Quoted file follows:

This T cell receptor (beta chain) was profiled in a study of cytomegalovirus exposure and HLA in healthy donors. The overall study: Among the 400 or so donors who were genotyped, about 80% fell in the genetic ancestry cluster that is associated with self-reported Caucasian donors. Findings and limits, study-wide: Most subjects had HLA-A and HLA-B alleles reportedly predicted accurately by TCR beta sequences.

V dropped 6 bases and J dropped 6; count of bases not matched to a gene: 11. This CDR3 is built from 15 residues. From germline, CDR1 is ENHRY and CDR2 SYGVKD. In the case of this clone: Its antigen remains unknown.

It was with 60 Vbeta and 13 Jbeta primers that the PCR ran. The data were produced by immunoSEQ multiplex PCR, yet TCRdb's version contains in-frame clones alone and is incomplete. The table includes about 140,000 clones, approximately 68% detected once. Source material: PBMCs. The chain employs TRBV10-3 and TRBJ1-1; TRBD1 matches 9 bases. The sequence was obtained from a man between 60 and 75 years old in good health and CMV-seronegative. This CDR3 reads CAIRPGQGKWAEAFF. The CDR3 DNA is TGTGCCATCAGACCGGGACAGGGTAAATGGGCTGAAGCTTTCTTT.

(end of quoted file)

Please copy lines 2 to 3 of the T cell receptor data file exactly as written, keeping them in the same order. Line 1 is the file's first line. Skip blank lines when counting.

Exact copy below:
V dropped 6 bases and J dropped 6; count of bases not matched to a gene: 11. This CDR3 is built from 15 residues. From germline, CDR1 is ENHRY and CDR2 SYGVKD. In the case of this clone: Its antigen remains unknown.

It was with 60 Vbeta and 13 Jbeta primers that the PCR ran. The data were produced by immunoSEQ multiplex PCR, yet TCRdb's version contains in-frame clones alone and is incomplete. The table includes about 140,000 clones, approximately 68% detected once. Source material: PBMCs. The chain employs TRBV10-3 and TRBJ1-1; TRBD1 matches 9 bases. The sequence was obtained from a man between 60 and 75 years old in good health and CMV-seronegative. This CDR3 reads CAIRPGQGKWAEAFF. The CDR3 DNA is TGTGCCATCAGACCGGGACAGGGTAAATGGGCTGAAGCTTTCTTT.